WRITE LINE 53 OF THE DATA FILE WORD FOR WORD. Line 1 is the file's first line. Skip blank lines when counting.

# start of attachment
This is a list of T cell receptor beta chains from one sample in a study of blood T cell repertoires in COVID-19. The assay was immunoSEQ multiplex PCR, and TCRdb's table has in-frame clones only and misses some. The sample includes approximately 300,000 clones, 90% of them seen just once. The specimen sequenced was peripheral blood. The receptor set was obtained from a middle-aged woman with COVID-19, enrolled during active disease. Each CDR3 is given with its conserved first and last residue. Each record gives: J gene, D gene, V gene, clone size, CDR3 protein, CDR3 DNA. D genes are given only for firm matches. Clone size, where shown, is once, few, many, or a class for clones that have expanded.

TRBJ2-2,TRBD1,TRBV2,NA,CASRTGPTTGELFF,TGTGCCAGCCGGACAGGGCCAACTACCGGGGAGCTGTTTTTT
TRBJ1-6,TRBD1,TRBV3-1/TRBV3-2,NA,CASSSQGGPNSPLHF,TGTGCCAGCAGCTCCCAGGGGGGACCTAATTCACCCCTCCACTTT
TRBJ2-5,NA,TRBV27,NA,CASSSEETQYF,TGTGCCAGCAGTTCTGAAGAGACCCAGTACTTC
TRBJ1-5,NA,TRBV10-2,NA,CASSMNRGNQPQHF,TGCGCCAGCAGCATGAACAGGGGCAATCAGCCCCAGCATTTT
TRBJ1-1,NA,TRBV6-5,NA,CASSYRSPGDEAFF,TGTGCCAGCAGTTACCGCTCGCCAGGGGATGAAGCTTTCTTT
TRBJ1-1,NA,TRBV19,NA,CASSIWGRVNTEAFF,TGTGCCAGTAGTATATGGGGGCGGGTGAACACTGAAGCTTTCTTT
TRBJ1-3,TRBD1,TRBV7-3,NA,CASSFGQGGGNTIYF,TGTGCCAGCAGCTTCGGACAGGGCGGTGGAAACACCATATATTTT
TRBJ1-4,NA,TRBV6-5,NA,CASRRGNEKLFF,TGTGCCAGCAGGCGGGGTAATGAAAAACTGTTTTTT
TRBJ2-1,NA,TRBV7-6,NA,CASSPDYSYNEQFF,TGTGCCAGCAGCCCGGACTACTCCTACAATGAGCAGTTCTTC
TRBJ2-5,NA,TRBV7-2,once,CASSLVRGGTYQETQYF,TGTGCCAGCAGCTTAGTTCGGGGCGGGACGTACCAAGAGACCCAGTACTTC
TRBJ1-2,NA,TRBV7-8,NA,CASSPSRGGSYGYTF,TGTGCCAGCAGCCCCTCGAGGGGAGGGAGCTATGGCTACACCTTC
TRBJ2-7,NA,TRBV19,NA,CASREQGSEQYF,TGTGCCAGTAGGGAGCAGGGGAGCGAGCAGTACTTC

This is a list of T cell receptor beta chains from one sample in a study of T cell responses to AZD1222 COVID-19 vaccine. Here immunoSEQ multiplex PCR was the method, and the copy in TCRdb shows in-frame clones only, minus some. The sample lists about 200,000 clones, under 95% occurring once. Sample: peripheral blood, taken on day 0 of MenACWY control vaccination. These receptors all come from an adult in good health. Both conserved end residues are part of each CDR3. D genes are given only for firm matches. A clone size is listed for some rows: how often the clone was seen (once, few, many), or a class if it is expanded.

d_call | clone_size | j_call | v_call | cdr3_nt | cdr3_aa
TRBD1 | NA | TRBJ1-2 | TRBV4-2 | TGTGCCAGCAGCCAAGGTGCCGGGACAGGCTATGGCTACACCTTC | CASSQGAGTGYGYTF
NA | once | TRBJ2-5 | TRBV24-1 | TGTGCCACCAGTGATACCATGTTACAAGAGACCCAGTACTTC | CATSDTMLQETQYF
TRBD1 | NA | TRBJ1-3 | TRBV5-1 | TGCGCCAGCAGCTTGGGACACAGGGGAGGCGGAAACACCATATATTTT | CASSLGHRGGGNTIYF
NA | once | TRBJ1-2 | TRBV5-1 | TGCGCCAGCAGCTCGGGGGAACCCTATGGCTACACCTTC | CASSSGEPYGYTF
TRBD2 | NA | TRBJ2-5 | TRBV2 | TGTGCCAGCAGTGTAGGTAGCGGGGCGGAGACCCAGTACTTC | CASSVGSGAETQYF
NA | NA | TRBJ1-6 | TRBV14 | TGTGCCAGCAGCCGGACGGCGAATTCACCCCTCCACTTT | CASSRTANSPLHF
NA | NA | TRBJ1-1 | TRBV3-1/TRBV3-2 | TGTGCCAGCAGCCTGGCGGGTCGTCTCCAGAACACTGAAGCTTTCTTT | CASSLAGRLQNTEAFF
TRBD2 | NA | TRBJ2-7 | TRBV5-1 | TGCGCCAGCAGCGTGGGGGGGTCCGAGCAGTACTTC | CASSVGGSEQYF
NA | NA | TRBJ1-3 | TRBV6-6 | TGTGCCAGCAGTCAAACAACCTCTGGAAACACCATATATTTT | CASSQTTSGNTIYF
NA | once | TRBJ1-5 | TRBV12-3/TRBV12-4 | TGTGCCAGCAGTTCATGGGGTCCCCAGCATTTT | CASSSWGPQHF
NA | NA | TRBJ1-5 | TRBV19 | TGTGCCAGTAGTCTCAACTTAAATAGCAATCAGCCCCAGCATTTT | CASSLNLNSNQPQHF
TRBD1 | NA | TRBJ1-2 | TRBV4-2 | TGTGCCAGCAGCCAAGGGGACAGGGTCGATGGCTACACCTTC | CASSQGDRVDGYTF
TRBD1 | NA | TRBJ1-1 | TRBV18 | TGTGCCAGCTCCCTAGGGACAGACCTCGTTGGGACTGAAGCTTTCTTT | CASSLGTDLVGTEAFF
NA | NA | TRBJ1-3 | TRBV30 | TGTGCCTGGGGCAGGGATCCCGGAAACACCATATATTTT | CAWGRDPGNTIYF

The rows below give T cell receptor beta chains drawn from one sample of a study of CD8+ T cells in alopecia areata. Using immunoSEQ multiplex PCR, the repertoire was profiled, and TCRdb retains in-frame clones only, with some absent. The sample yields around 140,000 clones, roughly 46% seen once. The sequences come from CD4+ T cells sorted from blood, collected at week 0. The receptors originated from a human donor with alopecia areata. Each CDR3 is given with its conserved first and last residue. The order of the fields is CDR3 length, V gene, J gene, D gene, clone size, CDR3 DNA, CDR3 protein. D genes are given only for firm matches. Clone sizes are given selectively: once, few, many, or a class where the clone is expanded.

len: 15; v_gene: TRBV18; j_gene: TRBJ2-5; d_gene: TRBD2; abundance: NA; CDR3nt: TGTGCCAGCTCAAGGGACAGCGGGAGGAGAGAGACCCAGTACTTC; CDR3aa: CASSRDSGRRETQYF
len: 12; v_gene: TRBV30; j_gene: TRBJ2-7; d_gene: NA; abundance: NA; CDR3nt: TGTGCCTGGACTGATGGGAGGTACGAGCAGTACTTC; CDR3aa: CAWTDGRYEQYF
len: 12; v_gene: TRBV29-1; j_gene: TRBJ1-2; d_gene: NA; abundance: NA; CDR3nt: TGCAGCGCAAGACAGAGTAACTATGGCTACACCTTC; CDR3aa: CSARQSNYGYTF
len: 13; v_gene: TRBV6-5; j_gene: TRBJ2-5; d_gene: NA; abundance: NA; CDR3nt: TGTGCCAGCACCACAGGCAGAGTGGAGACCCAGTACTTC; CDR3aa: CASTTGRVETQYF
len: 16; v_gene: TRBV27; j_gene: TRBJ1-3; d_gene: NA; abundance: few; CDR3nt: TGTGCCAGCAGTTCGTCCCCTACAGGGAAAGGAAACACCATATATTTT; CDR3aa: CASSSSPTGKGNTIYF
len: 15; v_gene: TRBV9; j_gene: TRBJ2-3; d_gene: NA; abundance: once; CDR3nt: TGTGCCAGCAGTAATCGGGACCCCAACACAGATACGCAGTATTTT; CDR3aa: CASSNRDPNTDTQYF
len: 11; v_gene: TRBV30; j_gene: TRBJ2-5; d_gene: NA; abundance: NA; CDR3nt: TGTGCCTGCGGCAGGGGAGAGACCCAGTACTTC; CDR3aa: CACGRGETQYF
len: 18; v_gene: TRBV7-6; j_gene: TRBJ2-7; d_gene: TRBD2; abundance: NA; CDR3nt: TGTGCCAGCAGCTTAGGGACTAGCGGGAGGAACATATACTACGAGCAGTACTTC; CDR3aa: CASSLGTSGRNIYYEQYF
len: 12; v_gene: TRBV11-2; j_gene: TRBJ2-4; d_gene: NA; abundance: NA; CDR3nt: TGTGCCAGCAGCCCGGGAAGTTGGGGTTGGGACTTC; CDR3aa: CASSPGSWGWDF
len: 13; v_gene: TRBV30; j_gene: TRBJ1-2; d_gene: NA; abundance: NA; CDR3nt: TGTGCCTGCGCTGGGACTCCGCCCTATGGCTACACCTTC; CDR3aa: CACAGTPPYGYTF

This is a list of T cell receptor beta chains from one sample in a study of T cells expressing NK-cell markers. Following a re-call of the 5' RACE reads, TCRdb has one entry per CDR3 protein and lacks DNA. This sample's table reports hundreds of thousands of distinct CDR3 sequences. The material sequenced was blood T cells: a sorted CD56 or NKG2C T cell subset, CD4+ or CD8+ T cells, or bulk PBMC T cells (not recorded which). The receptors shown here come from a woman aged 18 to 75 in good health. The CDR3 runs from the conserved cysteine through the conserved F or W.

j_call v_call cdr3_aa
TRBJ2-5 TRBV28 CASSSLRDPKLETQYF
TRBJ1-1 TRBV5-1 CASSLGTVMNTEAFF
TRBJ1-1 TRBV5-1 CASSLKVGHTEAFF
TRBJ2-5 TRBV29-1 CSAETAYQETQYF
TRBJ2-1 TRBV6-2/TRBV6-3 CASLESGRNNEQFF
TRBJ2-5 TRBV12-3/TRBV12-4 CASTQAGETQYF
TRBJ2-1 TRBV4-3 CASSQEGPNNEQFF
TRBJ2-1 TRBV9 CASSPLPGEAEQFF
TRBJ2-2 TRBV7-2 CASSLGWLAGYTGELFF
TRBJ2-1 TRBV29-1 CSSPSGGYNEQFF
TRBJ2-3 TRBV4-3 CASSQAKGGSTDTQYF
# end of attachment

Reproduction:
TRBJ2-3 TRBV4-3 CASSQAKGGSTDTQYF